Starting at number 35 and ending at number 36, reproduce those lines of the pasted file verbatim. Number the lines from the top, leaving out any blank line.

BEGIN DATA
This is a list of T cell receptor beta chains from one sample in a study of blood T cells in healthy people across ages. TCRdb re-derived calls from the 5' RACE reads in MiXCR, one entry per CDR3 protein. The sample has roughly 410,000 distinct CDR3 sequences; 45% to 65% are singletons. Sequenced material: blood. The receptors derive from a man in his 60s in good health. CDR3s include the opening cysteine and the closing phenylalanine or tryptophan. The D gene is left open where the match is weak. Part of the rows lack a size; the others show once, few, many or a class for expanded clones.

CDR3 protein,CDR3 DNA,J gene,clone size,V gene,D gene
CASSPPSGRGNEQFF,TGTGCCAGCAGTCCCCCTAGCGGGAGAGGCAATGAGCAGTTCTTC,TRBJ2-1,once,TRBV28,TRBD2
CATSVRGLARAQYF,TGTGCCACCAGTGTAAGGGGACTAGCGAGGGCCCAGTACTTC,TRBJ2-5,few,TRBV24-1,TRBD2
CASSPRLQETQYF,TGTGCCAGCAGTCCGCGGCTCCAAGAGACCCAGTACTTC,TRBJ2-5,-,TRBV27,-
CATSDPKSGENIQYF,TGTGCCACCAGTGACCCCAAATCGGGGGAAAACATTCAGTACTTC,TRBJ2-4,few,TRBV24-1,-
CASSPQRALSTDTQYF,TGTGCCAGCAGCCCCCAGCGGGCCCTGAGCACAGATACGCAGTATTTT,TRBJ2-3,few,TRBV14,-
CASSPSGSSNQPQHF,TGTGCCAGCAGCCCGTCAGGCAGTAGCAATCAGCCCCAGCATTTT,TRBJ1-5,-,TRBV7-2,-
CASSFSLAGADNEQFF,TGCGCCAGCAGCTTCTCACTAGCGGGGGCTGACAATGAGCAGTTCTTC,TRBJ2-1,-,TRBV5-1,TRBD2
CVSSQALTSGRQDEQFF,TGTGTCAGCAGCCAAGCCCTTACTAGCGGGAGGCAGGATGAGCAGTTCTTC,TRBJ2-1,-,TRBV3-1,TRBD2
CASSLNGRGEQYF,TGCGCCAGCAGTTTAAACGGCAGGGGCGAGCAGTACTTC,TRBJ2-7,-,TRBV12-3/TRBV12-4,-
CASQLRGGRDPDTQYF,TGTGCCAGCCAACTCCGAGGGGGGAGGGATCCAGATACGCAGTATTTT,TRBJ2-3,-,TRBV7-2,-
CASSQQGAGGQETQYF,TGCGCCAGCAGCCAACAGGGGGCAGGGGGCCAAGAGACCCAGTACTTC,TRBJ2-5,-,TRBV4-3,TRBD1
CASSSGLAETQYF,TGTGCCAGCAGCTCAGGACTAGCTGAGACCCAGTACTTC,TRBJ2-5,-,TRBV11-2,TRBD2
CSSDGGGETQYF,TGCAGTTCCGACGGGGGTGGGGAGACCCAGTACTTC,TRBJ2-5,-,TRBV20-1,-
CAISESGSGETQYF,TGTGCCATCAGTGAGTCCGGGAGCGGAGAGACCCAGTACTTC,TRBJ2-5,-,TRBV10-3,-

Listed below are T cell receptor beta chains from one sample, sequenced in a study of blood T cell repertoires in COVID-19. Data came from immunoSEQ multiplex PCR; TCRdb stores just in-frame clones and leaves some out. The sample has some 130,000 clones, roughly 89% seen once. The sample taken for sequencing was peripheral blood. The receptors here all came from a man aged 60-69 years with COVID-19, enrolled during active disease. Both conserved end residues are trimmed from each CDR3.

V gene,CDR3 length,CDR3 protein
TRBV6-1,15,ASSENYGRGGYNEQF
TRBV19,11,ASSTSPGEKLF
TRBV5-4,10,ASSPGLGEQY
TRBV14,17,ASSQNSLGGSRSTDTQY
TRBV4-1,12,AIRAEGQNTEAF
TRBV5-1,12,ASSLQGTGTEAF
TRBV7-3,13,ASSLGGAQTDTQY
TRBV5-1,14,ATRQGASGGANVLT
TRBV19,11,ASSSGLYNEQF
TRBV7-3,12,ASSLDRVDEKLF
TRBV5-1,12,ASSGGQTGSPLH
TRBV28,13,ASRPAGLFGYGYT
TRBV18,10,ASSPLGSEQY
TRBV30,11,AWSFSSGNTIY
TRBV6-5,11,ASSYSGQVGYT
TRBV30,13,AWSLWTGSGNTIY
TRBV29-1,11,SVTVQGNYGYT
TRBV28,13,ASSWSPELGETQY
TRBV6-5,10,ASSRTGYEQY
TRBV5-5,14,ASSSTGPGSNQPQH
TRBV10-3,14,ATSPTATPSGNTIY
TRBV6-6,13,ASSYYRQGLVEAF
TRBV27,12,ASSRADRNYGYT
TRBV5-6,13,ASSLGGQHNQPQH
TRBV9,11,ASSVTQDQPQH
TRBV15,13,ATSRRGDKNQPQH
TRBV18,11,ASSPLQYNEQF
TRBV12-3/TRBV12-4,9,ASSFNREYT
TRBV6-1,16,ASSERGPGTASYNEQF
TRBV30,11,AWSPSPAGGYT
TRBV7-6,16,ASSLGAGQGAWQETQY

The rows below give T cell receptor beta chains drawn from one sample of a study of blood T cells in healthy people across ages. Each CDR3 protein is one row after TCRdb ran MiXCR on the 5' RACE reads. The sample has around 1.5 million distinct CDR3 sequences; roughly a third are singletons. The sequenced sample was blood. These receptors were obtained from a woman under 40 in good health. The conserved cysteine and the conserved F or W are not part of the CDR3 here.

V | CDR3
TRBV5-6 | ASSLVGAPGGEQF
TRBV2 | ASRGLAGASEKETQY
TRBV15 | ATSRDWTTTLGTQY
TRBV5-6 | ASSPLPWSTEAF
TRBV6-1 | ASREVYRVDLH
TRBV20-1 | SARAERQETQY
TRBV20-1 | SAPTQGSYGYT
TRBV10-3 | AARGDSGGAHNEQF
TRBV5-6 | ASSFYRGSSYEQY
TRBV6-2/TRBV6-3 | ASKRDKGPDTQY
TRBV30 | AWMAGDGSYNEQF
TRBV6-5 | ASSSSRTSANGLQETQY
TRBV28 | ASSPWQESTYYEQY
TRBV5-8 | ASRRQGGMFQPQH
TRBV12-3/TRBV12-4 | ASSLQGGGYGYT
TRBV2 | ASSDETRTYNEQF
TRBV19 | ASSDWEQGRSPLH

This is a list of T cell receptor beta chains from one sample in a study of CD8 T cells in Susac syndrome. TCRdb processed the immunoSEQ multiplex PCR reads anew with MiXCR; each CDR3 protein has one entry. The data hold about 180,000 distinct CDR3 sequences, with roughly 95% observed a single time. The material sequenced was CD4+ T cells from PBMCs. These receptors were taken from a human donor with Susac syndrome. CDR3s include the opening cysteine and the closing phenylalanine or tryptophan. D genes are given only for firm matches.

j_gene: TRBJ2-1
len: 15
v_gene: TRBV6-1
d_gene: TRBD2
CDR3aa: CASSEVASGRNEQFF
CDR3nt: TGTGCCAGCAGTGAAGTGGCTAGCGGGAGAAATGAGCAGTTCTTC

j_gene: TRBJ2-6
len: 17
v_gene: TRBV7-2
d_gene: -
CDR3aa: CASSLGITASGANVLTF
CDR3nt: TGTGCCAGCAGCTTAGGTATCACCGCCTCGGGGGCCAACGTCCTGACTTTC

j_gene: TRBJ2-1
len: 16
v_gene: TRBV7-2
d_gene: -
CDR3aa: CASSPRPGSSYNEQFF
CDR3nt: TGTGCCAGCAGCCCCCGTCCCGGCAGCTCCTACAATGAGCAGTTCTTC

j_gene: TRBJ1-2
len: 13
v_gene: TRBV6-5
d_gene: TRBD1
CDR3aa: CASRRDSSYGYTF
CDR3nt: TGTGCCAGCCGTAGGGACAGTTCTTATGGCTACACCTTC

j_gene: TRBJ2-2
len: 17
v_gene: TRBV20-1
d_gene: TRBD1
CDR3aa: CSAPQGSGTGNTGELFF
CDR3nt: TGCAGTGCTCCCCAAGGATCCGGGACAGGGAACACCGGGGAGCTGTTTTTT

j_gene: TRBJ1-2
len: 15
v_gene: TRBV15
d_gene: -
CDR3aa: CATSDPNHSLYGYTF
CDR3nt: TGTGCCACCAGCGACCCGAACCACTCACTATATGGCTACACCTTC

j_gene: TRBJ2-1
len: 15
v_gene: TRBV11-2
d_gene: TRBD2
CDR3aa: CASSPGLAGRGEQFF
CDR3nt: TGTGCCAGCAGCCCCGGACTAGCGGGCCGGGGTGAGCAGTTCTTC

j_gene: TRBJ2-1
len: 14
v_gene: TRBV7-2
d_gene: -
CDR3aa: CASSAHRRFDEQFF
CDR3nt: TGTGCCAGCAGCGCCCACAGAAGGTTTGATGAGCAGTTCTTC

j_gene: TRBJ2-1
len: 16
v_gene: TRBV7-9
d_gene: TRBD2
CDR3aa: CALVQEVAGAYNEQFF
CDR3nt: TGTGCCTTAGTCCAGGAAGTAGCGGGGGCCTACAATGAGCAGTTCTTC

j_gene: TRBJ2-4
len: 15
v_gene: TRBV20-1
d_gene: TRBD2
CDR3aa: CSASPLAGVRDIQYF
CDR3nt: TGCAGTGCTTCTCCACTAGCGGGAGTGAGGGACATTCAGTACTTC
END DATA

TRBV29-1,11,SVTVQGNYGYT
TRBV28,13,ASSWSPELGETQY